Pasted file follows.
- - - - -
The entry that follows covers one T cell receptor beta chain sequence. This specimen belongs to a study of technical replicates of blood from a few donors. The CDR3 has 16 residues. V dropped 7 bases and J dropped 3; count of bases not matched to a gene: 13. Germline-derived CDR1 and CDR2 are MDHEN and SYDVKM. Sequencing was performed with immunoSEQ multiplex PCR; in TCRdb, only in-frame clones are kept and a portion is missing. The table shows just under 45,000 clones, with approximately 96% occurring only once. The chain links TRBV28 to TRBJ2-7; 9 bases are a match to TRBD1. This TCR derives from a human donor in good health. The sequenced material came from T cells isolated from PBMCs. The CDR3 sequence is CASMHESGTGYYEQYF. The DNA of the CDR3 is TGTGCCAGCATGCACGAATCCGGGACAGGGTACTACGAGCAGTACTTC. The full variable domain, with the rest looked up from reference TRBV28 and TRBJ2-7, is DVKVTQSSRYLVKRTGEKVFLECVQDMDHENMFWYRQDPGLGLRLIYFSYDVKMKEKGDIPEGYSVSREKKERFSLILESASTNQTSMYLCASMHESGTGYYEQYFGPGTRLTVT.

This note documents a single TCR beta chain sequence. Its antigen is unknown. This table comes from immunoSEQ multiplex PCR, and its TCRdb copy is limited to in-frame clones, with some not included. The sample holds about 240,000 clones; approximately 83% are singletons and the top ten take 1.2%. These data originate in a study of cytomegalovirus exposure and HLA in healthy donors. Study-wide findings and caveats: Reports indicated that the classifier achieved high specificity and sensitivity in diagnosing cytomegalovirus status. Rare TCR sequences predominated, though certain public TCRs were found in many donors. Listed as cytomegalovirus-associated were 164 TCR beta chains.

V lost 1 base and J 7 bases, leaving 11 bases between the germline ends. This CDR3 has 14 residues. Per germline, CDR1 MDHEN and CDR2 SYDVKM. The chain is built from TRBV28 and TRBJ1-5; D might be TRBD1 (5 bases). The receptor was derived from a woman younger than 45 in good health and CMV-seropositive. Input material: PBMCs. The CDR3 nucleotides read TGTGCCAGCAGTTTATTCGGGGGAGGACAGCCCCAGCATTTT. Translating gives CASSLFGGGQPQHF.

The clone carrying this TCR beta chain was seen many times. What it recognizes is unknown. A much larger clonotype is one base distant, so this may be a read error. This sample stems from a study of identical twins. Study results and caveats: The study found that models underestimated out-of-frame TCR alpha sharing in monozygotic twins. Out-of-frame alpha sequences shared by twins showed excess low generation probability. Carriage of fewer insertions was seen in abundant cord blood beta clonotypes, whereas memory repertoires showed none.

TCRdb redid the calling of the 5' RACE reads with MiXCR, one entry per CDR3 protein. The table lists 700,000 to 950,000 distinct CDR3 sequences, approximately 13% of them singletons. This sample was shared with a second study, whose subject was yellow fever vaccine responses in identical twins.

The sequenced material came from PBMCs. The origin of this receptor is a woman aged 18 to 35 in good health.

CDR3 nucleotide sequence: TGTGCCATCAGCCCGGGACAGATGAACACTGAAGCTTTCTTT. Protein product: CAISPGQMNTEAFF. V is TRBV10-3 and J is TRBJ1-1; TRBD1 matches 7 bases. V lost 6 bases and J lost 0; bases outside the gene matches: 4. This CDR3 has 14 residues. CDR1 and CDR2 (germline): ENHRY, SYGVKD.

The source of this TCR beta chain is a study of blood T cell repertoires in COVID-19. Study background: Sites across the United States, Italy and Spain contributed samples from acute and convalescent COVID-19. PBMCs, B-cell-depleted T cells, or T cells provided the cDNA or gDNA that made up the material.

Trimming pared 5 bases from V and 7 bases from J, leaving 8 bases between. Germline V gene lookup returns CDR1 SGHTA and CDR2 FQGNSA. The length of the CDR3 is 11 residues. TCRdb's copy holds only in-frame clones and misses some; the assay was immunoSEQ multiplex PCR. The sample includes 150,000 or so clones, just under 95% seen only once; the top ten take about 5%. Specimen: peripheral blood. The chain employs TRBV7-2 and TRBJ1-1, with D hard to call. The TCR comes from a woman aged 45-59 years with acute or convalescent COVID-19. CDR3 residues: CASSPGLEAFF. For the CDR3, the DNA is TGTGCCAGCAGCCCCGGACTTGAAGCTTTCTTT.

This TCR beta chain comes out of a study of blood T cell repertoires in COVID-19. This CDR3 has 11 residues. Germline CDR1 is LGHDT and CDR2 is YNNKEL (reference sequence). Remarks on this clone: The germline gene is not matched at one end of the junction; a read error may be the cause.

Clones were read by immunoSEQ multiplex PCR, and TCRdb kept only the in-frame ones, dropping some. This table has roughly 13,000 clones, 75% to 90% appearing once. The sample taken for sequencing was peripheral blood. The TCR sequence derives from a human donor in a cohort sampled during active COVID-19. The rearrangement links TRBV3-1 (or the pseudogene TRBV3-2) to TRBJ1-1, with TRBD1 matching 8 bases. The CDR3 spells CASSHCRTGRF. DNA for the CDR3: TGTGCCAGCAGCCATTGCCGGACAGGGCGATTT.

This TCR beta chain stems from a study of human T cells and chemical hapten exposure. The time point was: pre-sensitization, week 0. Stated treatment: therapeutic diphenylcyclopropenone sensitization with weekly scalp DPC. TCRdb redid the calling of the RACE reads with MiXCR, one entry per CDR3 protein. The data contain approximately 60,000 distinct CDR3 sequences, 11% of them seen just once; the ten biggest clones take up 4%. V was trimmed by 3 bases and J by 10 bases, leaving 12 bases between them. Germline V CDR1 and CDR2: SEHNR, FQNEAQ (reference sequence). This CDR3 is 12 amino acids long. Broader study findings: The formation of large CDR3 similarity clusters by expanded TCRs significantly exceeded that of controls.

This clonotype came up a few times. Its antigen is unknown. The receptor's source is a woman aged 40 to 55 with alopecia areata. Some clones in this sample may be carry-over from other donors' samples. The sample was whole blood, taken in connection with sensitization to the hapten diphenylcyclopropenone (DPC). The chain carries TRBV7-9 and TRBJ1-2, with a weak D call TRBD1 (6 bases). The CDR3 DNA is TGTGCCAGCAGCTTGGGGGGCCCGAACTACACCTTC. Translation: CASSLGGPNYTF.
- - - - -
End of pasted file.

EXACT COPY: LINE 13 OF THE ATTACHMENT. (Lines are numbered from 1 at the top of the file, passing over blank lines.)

This clonotype came up a few times. Its antigen is unknown. The receptor's source is a woman aged 40 to 55 with alopecia areata. Some clones in this sample may be carry-over from other donors' samples. The sample was whole blood, taken in connection with sensitization to the hapten diphenylcyclopropenone (DPC). The chain carries TRBV7-9 and TRBJ1-2, with a weak D call TRBD1 (6 bases). The CDR3 DNA is TGTGCCAGCAGCTTGGGGGGCCCGAACTACACCTTC. Translation: CASSLGGPNYTF.